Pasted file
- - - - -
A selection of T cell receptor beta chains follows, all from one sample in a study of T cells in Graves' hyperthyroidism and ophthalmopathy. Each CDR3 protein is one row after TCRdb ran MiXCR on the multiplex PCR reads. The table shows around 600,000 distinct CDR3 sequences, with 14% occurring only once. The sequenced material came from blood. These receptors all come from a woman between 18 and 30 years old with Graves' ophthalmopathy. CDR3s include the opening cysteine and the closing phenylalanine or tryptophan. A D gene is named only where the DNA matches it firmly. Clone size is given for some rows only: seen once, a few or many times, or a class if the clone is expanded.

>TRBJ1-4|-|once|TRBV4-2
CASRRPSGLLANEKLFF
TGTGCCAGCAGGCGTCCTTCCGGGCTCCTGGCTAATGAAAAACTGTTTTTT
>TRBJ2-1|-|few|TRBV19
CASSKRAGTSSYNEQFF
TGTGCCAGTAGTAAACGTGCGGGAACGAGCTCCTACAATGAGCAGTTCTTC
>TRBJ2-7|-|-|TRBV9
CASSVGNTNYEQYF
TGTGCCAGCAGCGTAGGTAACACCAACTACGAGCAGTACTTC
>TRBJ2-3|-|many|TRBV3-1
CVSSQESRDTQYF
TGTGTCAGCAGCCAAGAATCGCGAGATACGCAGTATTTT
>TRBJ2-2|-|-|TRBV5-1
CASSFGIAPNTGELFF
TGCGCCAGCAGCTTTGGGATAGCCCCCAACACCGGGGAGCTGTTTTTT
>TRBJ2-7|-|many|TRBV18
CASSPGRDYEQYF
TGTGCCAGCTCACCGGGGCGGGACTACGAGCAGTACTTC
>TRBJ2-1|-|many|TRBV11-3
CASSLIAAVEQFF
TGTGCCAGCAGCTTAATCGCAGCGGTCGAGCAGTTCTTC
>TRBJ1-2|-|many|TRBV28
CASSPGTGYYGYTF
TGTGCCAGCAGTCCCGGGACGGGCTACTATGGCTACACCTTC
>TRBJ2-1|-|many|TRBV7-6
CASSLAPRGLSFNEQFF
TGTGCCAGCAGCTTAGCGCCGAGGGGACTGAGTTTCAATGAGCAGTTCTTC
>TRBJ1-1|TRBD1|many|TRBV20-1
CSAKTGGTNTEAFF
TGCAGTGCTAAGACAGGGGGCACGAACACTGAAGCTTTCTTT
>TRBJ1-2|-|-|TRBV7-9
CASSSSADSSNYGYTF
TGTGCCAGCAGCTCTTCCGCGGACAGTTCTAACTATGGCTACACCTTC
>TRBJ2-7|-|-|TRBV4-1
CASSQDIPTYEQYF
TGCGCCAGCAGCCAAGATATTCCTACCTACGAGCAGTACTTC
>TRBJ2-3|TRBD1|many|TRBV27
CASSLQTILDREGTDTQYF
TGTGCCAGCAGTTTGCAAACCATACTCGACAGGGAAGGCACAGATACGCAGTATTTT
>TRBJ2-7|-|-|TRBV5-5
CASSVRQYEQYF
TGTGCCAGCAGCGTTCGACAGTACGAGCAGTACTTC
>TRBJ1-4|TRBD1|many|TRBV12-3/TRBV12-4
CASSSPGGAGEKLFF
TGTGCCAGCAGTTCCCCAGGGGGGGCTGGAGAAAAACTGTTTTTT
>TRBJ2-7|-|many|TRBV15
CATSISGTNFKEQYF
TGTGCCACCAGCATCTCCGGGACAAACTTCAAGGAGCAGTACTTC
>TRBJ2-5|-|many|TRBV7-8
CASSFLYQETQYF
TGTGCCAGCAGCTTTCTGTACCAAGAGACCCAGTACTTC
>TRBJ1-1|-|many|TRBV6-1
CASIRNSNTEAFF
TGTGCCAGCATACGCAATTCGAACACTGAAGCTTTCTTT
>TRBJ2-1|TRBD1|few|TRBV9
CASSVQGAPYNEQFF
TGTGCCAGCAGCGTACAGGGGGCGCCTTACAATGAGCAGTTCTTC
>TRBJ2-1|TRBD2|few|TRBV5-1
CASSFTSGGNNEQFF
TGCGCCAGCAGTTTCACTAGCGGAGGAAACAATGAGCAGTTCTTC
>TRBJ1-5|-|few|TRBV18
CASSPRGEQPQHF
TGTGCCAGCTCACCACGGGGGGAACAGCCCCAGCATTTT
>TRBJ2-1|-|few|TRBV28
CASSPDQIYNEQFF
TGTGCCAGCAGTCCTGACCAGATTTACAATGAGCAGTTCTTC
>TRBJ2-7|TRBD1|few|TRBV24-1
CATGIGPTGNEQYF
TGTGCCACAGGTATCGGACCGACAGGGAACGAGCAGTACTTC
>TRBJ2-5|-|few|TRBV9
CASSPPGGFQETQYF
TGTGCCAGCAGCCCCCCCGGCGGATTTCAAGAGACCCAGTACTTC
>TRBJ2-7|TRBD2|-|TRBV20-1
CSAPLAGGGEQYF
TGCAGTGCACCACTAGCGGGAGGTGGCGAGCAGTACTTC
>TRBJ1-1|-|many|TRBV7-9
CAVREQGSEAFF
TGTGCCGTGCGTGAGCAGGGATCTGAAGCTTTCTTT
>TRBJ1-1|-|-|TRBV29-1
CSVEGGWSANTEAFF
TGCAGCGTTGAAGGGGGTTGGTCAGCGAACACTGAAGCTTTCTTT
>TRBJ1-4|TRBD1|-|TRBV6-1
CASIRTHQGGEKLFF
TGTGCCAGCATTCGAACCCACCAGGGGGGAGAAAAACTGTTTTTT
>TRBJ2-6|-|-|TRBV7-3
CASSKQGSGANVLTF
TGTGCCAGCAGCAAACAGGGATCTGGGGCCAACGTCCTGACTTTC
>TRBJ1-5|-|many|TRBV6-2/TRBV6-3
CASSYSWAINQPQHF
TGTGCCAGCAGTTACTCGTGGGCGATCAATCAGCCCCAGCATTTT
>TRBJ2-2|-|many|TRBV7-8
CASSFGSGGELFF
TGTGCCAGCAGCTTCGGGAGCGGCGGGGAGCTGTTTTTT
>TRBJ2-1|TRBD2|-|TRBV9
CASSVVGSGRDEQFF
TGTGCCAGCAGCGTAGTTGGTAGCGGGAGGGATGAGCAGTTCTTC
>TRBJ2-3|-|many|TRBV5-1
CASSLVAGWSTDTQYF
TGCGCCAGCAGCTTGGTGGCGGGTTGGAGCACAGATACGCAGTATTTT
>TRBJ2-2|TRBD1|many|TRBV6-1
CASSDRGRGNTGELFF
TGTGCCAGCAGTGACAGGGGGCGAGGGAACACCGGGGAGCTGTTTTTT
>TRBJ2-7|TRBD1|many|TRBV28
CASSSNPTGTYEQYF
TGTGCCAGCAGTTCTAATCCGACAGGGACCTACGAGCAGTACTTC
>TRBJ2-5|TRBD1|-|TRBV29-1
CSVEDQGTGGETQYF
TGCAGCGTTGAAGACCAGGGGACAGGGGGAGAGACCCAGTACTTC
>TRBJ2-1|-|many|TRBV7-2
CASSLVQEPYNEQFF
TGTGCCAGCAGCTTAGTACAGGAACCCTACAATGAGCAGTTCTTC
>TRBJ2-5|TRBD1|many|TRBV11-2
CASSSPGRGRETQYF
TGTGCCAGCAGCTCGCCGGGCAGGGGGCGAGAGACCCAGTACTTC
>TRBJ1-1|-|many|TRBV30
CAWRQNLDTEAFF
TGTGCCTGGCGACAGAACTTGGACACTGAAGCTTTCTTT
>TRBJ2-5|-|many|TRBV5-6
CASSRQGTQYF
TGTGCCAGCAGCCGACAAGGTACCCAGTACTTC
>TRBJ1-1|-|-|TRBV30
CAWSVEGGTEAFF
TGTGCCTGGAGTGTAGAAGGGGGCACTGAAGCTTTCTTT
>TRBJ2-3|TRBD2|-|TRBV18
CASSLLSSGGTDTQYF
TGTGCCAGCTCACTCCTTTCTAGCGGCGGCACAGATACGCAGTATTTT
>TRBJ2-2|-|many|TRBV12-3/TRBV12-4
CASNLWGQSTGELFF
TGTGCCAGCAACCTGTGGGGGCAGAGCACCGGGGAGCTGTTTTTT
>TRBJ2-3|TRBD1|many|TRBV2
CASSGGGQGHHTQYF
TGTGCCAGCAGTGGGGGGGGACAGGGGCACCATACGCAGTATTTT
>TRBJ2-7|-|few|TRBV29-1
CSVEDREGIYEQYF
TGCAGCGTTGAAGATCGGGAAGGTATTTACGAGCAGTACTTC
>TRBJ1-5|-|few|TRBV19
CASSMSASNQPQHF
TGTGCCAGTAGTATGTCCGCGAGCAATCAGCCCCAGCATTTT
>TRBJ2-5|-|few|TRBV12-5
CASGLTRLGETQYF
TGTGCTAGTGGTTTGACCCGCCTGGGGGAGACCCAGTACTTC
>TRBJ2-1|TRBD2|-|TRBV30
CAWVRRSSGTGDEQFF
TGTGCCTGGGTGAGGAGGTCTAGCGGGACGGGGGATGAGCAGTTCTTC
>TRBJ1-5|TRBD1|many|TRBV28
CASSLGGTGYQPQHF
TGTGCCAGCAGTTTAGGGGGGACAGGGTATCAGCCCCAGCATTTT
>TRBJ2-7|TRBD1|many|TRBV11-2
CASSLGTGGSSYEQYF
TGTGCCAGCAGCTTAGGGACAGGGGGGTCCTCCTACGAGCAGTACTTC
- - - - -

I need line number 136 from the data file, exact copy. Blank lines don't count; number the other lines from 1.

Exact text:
TGCAGCGTTGAAGATCGGGAAGGTATTTACGAGCAGTACTTC